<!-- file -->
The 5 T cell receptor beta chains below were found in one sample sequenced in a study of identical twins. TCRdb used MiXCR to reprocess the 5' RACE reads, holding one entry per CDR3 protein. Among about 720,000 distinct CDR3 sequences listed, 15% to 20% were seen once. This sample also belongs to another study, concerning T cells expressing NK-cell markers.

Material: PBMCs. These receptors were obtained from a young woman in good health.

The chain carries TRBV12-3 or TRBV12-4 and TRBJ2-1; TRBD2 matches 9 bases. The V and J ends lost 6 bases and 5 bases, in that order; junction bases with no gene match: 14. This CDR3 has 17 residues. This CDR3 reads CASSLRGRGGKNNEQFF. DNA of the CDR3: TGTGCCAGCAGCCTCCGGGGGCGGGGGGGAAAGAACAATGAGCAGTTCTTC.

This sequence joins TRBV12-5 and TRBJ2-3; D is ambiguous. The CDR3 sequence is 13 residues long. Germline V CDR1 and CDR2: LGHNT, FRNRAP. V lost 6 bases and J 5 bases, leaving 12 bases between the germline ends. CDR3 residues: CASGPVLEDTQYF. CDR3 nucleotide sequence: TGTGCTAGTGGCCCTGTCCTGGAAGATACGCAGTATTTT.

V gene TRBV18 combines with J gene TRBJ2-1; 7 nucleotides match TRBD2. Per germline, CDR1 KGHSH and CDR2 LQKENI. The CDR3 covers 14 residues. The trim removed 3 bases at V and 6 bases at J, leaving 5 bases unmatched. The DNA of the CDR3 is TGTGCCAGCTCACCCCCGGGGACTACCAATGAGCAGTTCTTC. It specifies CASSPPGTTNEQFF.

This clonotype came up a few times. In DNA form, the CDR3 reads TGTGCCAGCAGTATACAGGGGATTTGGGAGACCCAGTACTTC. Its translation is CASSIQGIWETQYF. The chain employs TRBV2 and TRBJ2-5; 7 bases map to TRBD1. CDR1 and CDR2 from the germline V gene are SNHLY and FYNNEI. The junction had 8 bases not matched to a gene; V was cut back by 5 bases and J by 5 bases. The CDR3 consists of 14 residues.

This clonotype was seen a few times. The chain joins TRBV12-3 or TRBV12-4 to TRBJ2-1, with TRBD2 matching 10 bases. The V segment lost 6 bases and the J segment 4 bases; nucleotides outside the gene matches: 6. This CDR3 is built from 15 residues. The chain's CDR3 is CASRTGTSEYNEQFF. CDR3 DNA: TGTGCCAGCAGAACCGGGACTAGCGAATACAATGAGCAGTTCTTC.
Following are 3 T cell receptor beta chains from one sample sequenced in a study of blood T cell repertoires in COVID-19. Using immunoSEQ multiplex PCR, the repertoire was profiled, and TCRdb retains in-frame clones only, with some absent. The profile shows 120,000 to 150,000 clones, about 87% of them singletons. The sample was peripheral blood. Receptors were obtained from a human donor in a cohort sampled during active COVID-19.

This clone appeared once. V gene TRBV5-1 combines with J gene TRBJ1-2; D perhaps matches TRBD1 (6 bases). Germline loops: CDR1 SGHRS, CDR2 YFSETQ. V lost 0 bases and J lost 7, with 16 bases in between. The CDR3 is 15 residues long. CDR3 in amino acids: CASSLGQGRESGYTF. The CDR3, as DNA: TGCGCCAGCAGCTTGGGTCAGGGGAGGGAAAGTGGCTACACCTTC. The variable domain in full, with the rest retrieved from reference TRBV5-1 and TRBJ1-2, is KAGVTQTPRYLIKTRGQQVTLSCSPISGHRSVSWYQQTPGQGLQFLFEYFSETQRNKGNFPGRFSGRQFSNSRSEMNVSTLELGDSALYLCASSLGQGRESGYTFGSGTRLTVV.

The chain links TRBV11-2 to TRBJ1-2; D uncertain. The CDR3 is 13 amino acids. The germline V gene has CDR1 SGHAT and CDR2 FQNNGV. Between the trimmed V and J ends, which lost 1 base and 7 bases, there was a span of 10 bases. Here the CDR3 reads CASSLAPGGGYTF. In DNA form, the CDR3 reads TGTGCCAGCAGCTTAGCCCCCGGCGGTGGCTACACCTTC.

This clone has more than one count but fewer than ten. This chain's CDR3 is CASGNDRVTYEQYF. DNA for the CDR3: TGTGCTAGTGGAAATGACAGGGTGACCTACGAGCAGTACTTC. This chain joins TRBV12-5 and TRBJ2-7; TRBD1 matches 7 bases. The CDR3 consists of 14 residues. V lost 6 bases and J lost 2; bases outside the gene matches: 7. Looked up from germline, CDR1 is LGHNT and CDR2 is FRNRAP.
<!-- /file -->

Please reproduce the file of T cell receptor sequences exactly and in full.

The 5 T cell receptor beta chains below were found in one sample sequenced in a study of identical twins. TCRdb used MiXCR to reprocess the 5' RACE reads, holding one entry per CDR3 protein. Among about 720,000 distinct CDR3 sequences listed, 15% to 20% were seen once. This sample also belongs to another study, concerning T cells expressing NK-cell markers.

Material: PBMCs. These receptors were obtained from a young woman in good health.

The chain carries TRBV12-3 or TRBV12-4 and TRBJ2-1; TRBD2 matches 9 bases. The V and J ends lost 6 bases and 5 bases, in that order; junction bases with no gene match: 14. This CDR3 has 17 residues. This CDR3 reads CASSLRGRGGKNNEQFF. DNA of the CDR3: TGTGCCAGCAGCCTCCGGGGGCGGGGGGGAAAGAACAATGAGCAGTTCTTC.

This sequence joins TRBV12-5 and TRBJ2-3; D is ambiguous. The CDR3 sequence is 13 residues long. Germline V CDR1 and CDR2: LGHNT, FRNRAP. V lost 6 bases and J 5 bases, leaving 12 bases between the germline ends. CDR3 residues: CASGPVLEDTQYF. CDR3 nucleotide sequence: TGTGCTAGTGGCCCTGTCCTGGAAGATACGCAGTATTTT.

V gene TRBV18 combines with J gene TRBJ2-1; 7 nucleotides match TRBD2. Per germline, CDR1 KGHSH and CDR2 LQKENI. The CDR3 covers 14 residues. The trim removed 3 bases at V and 6 bases at J, leaving 5 bases unmatched. The DNA of the CDR3 is TGTGCCAGCTCACCCCCGGGGACTACCAATGAGCAGTTCTTC. It specifies CASSPPGTTNEQFF.

This clonotype came up a few times. In DNA form, the CDR3 reads TGTGCCAGCAGTATACAGGGGATTTGGGAGACCCAGTACTTC. Its translation is CASSIQGIWETQYF. The chain employs TRBV2 and TRBJ2-5; 7 bases map to TRBD1. CDR1 and CDR2 from the germline V gene are SNHLY and FYNNEI. The junction had 8 bases not matched to a gene; V was cut back by 5 bases and J by 5 bases. The CDR3 consists of 14 residues.

This clonotype was seen a few times. The chain joins TRBV12-3 or TRBV12-4 to TRBJ2-1, with TRBD2 matching 10 bases. The V segment lost 6 bases and the J segment 4 bases; nucleotides outside the gene matches: 6. This CDR3 is built from 15 residues. The chain's CDR3 is CASRTGTSEYNEQFF. CDR3 DNA: TGTGCCAGCAGAACCGGGACTAGCGAATACAATGAGCAGTTCTTC.
Following are 3 T cell receptor beta chains from one sample sequenced in a study of blood T cell repertoires in COVID-19. Using immunoSEQ multiplex PCR, the repertoire was profiled, and TCRdb retains in-frame clones only, with some absent. The profile shows 120,000 to 150,000 clones, about 87% of them singletons. The sample was peripheral blood. Receptors were obtained from a human donor in a cohort sampled during active COVID-19.

This clone appeared once. V gene TRBV5-1 combines with J gene TRBJ1-2; D perhaps matches TRBD1 (6 bases). Germline loops: CDR1 SGHRS, CDR2 YFSETQ. V lost 0 bases and J lost 7, with 16 bases in between. The CDR3 is 15 residues long. CDR3 in amino acids: CASSLGQGRESGYTF. The CDR3, as DNA: TGCGCCAGCAGCTTGGGTCAGGGGAGGGAAAGTGGCTACACCTTC. The variable domain in full, with the rest retrieved from reference TRBV5-1 and TRBJ1-2, is KAGVTQTPRYLIKTRGQQVTLSCSPISGHRSVSWYQQTPGQGLQFLFEYFSETQRNKGNFPGRFSGRQFSNSRSEMNVSTLELGDSALYLCASSLGQGRESGYTFGSGTRLTVV.

The chain links TRBV11-2 to TRBJ1-2; D uncertain. The CDR3 is 13 amino acids. The germline V gene has CDR1 SGHAT and CDR2 FQNNGV. Between the trimmed V and J ends, which lost 1 base and 7 bases, there was a span of 10 bases. Here the CDR3 reads CASSLAPGGGYTF. In DNA form, the CDR3 reads TGTGCCAGCAGCTTAGCCCCCGGCGGTGGCTACACCTTC.

This clone has more than one count but fewer than ten. This chain's CDR3 is CASGNDRVTYEQYF. DNA for the CDR3: TGTGCTAGTGGAAATGACAGGGTGACCTACGAGCAGTACTTC. This chain joins TRBV12-5 and TRBJ2-7; TRBD1 matches 7 bases. The CDR3 consists of 14 residues. V lost 6 bases and J lost 2; bases outside the gene matches: 7. Looked up from germline, CDR1 is LGHNT and CDR2 is FRNRAP.